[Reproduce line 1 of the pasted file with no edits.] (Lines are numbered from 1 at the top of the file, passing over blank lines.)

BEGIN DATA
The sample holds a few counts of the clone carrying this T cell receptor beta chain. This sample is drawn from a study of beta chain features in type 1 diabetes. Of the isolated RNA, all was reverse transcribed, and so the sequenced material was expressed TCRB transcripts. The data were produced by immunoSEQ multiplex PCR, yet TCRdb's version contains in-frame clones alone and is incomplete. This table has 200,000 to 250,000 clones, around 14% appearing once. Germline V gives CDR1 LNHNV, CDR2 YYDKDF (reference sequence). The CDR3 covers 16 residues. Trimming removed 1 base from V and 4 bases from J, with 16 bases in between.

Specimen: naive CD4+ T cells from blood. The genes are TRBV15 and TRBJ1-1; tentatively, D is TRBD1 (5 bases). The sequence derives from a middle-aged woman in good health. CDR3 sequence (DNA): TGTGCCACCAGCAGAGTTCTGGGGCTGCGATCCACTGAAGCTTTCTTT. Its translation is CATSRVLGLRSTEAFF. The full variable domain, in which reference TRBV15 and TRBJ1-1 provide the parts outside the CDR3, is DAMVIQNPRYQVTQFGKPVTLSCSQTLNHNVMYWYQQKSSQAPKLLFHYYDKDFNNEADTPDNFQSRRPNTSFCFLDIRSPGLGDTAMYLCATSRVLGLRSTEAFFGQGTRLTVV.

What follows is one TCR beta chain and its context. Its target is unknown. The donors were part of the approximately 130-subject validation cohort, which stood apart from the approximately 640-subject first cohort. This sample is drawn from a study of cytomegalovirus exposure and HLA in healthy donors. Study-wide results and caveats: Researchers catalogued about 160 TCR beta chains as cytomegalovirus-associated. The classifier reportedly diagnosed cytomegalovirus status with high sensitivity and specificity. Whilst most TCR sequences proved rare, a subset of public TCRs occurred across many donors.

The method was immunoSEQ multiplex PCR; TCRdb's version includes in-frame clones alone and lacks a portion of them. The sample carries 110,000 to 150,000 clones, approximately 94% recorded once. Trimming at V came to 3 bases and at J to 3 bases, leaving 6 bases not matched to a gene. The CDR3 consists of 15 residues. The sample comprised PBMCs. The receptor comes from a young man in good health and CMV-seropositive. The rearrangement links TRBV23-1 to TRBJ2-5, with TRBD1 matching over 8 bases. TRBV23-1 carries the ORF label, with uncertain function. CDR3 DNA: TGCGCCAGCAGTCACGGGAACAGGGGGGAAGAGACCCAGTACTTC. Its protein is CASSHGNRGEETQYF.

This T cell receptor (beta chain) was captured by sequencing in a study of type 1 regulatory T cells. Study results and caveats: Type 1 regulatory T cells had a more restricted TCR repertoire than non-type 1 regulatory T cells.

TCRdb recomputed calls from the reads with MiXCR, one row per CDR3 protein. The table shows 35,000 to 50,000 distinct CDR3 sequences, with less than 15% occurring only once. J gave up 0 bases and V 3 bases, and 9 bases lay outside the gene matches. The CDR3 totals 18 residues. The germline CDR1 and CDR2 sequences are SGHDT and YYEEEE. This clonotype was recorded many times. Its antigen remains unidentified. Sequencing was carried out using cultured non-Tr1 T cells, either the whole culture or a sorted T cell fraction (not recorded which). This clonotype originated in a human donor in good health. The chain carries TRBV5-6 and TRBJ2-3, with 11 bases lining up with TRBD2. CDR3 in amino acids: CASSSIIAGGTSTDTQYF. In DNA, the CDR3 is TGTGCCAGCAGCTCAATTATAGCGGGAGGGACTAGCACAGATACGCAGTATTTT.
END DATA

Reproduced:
The sample holds a few counts of the clone carrying this T cell receptor beta chain. This sample is drawn from a study of beta chain features in type 1 diabetes. Of the isolated RNA, all was reverse transcribed, and so the sequenced material was expressed TCRB transcripts. The data were produced by immunoSEQ multiplex PCR, yet TCRdb's version contains in-frame clones alone and is incomplete. This table has 200,000 to 250,000 clones, around 14% appearing once. Germline V gives CDR1 LNHNV, CDR2 YYDKDF (reference sequence). The CDR3 covers 16 residues. Trimming removed 1 base from V and 4 bases from J, with 16 bases in between.